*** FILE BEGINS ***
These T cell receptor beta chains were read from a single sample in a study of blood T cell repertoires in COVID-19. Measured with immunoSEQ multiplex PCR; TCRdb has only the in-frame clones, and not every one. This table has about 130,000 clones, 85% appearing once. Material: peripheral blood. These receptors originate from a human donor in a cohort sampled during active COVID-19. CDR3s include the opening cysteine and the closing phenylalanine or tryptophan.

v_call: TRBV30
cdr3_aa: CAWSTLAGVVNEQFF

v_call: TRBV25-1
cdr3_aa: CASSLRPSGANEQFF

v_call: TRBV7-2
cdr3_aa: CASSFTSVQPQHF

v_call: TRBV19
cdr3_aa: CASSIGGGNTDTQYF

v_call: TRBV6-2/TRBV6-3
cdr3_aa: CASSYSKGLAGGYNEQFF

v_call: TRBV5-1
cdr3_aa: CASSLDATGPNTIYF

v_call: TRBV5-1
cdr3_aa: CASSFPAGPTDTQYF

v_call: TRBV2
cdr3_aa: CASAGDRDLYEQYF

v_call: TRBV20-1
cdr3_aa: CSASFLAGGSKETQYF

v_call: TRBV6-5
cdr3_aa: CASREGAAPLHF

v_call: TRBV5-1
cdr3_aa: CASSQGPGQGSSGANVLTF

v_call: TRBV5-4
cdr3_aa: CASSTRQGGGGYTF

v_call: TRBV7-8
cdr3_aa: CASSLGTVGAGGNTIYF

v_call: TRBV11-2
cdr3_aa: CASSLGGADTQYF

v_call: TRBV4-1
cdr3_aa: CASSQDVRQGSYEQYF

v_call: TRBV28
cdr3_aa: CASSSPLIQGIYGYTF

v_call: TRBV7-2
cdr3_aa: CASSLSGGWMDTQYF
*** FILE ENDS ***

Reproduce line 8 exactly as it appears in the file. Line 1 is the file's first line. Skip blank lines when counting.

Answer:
v_call: TRBV19